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The shocking, heart-breaking - and often very funny - true story behind Oranges Are Not the Only Fruit

In 1985 Jeanette Winterson's first novel, Oranges Are Not the Only Fruit, was published. It tells the story of a young girl adopted by Pentecostal parents. The girl is supposed to grow up and be a missionary. Instead she falls in love with a woman. Disaster. Written when Jeanette was only twenty-five, her novel went on to win the Whitbread First Novel award, become an international bestseller and inspire an award-winning BBC television adaptation. Oranges was semi-autobiographical. Mrs Winterson, a thwarted giantess, loomed over that novel and its author's life. When Jeanette finally left her home, at sixteen, because she was in love with a woman, Mrs Winterson asked her: why be happy when you could be normal? This book is the story of a life's work to find happiness. It is a book full of stories: about a girl locked out of her home, sitting on the doorstep all night; about a tyrant in place of a mother, who has two sets of false teeth and a revolver in the duster drawer, waiting for Armageddon; about growing up in an northern industrial town now changed beyond recognition, part of a community now vanished; about the Universe as a Cosmic Dustbin. It is the story of how the painful past Jeanette Winterson thought she had written over and repainted returned to haunt her later life, and sent her on a journey into madness and out again, in search of her real mother. It is also a book about other people's stories, showing how fiction and poetry can form a string of guiding lights, a life-raft which supports us when we are sinking. Funny, acute, fierce and celebratory, this is a tough-minded search for belonging, for love, an identity, a home, and a mother.


Unforgettable… It’s the best book I have ever read about the cost of growing up.

Daisy Goodwin, Sunday Times

A searingly felt and expressed autobiography…Funny and profoundly hopeful – a tale of survival

Kate Hamer, Metro

This book is good, sensible, beautiful company… Try this

A.L. Kennedy, Week

Jeanette Winterson’s writing is poetic, emotive and beautiful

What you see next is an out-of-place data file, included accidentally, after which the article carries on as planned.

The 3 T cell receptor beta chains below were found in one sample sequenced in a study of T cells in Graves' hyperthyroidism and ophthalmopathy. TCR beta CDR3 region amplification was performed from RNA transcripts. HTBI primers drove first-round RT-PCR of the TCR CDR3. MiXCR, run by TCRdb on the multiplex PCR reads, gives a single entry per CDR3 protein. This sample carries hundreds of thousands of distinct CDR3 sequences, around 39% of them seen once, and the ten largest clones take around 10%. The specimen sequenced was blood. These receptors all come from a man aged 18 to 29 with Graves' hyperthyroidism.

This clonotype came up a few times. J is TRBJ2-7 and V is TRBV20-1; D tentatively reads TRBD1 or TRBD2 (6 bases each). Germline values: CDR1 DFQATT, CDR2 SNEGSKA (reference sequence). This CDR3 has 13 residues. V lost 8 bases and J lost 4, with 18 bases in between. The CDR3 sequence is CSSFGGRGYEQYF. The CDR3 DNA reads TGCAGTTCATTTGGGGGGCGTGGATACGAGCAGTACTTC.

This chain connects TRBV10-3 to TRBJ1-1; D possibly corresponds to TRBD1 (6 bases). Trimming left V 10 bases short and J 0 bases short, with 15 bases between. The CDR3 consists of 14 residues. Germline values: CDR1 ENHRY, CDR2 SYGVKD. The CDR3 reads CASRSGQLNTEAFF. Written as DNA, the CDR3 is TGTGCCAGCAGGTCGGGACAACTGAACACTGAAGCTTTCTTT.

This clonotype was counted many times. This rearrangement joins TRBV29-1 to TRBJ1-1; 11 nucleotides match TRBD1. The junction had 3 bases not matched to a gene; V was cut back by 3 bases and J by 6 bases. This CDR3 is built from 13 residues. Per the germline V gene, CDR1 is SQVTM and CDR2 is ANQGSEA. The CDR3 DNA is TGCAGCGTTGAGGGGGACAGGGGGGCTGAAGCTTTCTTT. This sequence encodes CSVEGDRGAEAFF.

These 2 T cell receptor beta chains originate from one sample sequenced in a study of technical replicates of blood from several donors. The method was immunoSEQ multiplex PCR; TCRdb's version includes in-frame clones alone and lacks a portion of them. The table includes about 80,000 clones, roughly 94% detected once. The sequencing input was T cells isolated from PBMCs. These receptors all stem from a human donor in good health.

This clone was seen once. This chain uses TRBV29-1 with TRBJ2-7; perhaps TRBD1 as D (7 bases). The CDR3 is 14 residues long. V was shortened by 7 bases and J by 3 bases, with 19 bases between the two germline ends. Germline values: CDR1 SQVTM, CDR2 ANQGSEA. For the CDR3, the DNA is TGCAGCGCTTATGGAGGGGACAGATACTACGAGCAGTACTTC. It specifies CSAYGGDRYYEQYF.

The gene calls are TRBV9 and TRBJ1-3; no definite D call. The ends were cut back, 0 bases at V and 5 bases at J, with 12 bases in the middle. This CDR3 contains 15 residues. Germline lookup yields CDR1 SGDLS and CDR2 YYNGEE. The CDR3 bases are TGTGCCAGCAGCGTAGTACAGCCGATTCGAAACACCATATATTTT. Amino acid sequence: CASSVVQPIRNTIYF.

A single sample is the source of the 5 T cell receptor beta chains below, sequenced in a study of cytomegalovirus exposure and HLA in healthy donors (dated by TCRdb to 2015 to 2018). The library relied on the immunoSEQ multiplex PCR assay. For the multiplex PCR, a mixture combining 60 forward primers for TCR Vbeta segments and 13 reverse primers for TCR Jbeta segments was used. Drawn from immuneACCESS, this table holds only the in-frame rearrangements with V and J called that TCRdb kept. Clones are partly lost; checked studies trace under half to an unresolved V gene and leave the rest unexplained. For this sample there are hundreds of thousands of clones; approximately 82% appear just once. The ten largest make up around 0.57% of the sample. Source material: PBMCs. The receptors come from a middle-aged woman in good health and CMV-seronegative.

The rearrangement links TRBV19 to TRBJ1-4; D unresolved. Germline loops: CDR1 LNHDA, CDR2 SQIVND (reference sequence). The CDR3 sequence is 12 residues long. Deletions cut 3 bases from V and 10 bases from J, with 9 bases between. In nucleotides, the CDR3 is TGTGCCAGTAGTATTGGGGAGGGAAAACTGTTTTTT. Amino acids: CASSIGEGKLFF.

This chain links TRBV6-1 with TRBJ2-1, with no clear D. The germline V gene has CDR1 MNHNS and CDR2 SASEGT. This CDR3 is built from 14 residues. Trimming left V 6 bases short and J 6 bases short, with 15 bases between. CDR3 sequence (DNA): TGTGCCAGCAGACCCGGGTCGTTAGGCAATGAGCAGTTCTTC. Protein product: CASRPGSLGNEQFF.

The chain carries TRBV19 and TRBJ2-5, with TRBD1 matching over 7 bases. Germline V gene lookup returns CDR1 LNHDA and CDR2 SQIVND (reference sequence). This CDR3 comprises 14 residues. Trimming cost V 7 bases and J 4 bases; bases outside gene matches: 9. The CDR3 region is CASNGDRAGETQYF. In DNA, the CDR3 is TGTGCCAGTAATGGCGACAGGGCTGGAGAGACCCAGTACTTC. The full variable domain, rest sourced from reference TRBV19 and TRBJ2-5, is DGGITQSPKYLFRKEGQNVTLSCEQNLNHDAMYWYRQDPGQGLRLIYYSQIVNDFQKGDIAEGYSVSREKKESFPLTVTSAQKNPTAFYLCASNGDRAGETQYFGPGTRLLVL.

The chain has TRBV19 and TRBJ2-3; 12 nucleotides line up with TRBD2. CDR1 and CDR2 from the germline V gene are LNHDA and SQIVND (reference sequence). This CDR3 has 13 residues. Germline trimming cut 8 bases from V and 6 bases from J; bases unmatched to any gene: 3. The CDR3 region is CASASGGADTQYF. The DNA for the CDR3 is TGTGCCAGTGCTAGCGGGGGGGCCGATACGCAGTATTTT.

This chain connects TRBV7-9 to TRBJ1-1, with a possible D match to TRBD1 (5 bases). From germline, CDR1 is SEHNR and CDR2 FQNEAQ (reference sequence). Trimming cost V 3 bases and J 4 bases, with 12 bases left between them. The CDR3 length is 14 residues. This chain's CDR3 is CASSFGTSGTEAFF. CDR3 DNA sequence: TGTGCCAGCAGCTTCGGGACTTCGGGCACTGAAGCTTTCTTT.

So Many Books So Little Time (blog)

Incredibly moving and full of Winterson’s characteristic wit.


A memoir of a childhood shot through with fire-and-brimstone parenting, resilience and survival. The disturbing portrait of her adoptive mother is balanced by Winterson’s crisp wit.

Juliet Nicolson, Week

Vivid, unpredictable, and sometimes mind-rattling memoir... This book... which had been funny enough to make me laugh out loud more times than is advisable on the No 12 bus - turns into something raw and unnerving

Julie Myerson, Observer

This is certainly the most moving book of Winterson's I have ever read... but it wriggles with humour... At one point I was crying so much I had tears in my ears. There is much here that is impressive, but what I find most unusual about it is the way it deepens one's sympathy, for everyone involved

Zoe Williams, Guardian

In the 26 years since the publication of her highly acclaimed first novel, Oranges are Not the Only Fruit, Jeanette Winterson has proved herself a writer of startling invention, originality and style. Her combination of the magical and the earthy, the rapturous and the matter-of-fact, is unique. It is a strange and felicitous gift, as if the best of Gabriel Garcia Marquez was combined with the best of Alan Bennett... This remarkable account is, among other things, a powerful argument for reading... This memoir is brave and beautiful, a testament to the forces of intelligence, heart and imagination. It is a marvellous book and generous one


Both inspiring and appalling, its cruellest details only made digestible by the restrained elegance of Winterson's prose

Independent on Sunday

An essential new book... she is a natural memoirist. The first half is a mature retelling of her masterwork, Oranges Are Not the Only Fruit... The second half is a wry, urgent account of her hunt for her birth mother... Pressed on by the need for self discovery, the prose doesn't miss a beat... it feels risky and alive

Evening Standard

A dazzling autobiography, this is a love letter to literature as a means to survive


While Why Be Happy When You Could Be Normal? is rich in autobiographical detail, it is a wide and bold an experiment in the memoir form as any so far written... in writing that is astonishingly naked and brave, Winterson reveals the legacy of that difficult and painful childhood... Much of this book is laugh-out-loud funny... Why Be Happy When You Could Be Normal? is proudly, and sometimes painfully, honest.It is also, arguably, the finest and most hopeful memoir to emerge in many years and, as such, it should not be missed

John Burnside, The Times

It is clear from the first page of this shattering, brilliant memoir that the black humour of Oranges was there to disguise the true awfulness of her childhood. If things were bad in Winterson's fictional world, the reality was much, much worse... There is a sense at the end of this brave, funny, heartbreaking book that Winterson has somehow reconciled herself to her past... Her childhood was ghastly, as bad as Dickens's stint in the blacking factory, but it was also the crucible for her incendiary talent